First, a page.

I had been a part of the University of Edinburgh Dark Matter Group (EdiDM) and University of Durham Institute of Particle Physics (IPPP) collaboration for the last one year. I had been working on data from the Large Underground Xenon Dark Matter Direct Detection Experiment (LUX). It is the world’s most sensitive Dark Matter Detection experiment.
It is based at Davis Cavern, Sanford Underground Research Facility (SURF), Lead, South Dakota, USA. Which happens to be the same place where the Nobel Prize winning Neutrino detection experiment was based roughly 50 years ago. The laboratory is 4850ft (roughly a mile) underground in a now decommissioned gold mine.
My trip was 4 weeks long and here is a pictorial outline of it:
After a weeks of safety training courses and videos, I was allowed to join the team down. In the background of the above picture you can see the cages used to enter and exit the mine it was a 10-15minutes ride from 4850ft to ground level.
We had to wear special reflective mining clothing while commuting up and down while carrying safety equipment such as the W65 carbon monoxide filter attached to my belt on the right in the upper picture.
A replica of the cage used to commute.
A map of the 4850 level.
Within the Davis Cavern where the actual experiment is based it’s a clean environment so external clothing had to be removed to enter.
Upper Davis Caven.
The big metal tank seen here, in the lower Davis Cavern, is filled with purified water which contains the xenon tank. The way the experiment works is that when a Dark Matter particle passes through the Xenon tank we see a light flash. The idea to be so deep underground is to be able to shield the experiment from all other radiation from Space so as to only allow the Dark Matter particles to pass through the Xenon tank.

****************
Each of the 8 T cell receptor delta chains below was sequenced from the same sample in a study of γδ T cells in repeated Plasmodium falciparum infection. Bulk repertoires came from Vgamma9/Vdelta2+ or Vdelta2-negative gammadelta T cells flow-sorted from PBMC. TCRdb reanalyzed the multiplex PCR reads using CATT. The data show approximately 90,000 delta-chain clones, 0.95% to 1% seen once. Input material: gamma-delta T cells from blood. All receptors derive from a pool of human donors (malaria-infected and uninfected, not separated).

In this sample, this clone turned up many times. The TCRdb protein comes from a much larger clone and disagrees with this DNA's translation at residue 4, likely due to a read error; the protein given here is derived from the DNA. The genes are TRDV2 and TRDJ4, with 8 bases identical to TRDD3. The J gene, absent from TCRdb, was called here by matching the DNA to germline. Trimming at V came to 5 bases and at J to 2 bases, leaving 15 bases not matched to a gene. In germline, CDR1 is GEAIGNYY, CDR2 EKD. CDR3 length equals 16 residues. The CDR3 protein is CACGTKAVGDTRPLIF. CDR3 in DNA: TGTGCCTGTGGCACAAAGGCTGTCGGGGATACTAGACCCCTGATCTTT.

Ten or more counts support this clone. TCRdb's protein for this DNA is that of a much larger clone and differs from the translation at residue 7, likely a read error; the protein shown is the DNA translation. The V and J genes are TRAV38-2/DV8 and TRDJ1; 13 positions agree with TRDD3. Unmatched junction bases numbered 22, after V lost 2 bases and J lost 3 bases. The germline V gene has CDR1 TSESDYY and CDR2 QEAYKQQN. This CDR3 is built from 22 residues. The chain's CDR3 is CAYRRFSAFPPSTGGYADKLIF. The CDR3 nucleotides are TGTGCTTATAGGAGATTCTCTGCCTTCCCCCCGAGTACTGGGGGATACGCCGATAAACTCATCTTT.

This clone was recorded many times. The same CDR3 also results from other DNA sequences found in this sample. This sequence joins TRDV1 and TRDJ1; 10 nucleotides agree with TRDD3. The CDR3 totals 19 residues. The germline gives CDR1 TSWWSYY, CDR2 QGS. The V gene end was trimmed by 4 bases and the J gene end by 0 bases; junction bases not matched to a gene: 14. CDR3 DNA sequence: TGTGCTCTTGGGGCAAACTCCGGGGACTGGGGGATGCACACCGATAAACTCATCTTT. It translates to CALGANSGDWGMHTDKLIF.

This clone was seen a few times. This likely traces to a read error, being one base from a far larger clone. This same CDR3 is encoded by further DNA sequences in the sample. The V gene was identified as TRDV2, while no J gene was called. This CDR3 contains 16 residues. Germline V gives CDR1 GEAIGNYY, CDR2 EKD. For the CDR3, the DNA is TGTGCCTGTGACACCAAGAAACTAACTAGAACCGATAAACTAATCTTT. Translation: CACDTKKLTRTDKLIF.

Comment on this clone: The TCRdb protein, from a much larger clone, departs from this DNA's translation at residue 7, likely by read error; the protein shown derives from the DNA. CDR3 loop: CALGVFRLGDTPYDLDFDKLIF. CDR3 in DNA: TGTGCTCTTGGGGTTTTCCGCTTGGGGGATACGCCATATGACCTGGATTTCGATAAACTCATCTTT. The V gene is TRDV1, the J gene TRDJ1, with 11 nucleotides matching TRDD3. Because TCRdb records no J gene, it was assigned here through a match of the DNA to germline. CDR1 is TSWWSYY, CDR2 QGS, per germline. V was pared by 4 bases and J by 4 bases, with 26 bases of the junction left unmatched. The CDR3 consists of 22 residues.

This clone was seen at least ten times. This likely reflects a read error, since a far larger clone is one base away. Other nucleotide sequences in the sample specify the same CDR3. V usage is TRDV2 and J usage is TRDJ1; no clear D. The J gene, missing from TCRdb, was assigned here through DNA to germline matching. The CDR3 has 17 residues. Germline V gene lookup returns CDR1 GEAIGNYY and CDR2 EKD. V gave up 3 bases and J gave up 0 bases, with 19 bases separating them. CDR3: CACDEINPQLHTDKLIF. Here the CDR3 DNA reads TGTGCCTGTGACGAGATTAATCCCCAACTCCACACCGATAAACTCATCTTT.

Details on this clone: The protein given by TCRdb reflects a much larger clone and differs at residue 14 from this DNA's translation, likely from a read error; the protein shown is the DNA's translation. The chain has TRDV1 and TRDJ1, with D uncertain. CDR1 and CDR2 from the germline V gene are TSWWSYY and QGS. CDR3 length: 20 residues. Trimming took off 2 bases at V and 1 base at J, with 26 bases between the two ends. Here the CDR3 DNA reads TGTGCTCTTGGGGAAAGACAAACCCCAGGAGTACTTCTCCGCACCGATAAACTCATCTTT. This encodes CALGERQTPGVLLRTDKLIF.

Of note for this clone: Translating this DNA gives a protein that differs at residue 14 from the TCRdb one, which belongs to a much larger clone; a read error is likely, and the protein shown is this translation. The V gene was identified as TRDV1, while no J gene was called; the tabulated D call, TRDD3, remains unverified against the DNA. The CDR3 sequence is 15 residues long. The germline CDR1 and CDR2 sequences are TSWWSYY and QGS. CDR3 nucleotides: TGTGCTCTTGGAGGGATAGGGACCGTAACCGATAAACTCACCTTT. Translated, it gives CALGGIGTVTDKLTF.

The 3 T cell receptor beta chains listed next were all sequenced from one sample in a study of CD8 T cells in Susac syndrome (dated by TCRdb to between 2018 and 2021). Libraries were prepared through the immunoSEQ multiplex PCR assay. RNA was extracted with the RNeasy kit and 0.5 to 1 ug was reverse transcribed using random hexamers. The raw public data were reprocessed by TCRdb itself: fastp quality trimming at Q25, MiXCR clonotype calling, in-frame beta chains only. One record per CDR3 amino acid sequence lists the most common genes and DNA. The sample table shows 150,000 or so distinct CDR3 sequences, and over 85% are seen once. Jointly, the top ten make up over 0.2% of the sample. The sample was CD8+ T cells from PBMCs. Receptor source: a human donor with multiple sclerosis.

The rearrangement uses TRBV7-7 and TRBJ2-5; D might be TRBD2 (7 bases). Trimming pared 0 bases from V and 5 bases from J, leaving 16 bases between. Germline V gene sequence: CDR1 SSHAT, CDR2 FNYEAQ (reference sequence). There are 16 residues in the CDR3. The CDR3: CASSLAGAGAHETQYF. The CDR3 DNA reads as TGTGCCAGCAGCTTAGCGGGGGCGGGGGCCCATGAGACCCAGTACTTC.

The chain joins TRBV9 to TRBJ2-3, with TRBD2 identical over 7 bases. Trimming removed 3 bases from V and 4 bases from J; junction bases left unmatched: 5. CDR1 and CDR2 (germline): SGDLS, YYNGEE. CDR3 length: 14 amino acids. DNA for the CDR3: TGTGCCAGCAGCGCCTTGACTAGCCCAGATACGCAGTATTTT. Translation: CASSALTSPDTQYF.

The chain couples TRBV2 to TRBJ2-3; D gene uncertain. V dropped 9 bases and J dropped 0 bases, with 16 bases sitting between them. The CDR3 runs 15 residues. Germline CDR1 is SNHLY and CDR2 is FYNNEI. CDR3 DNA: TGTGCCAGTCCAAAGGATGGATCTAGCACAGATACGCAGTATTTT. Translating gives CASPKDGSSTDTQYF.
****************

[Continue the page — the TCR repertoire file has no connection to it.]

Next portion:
This is a picture of all of us on the shift many of the people here are students from various universities worldwide lead by a DSCM who is a Post Doctorate researcher. My task was to help them with the day to day running of the experiment. We all were 24 hours on call in case something went wrong we had to go down. And things did go wrong quite often so we had to go down quite a few times out of hours. The experiment is quite sensitive, even lightening a mile above on ground could trigger it to trip. And if not reached and restarted within 3 hours it could die.
A model in the visiting centre of the tunnel network. The copper level is the one where the experiment is taking place.
The Homestake mine’s map where SURF is based.
This is a graphical depiction of the inside of the Water tank. However, this is of the LUX-Zeplin experiment which is the future planned experiment meant to replace the current LUX experiment after it is decommissioned in late 2016. LZ is planned to be even more sensitive and the one most likely to detect Dark Matter.
On the very last day we took a day off and went to the Devil’s Tower in Wyoming.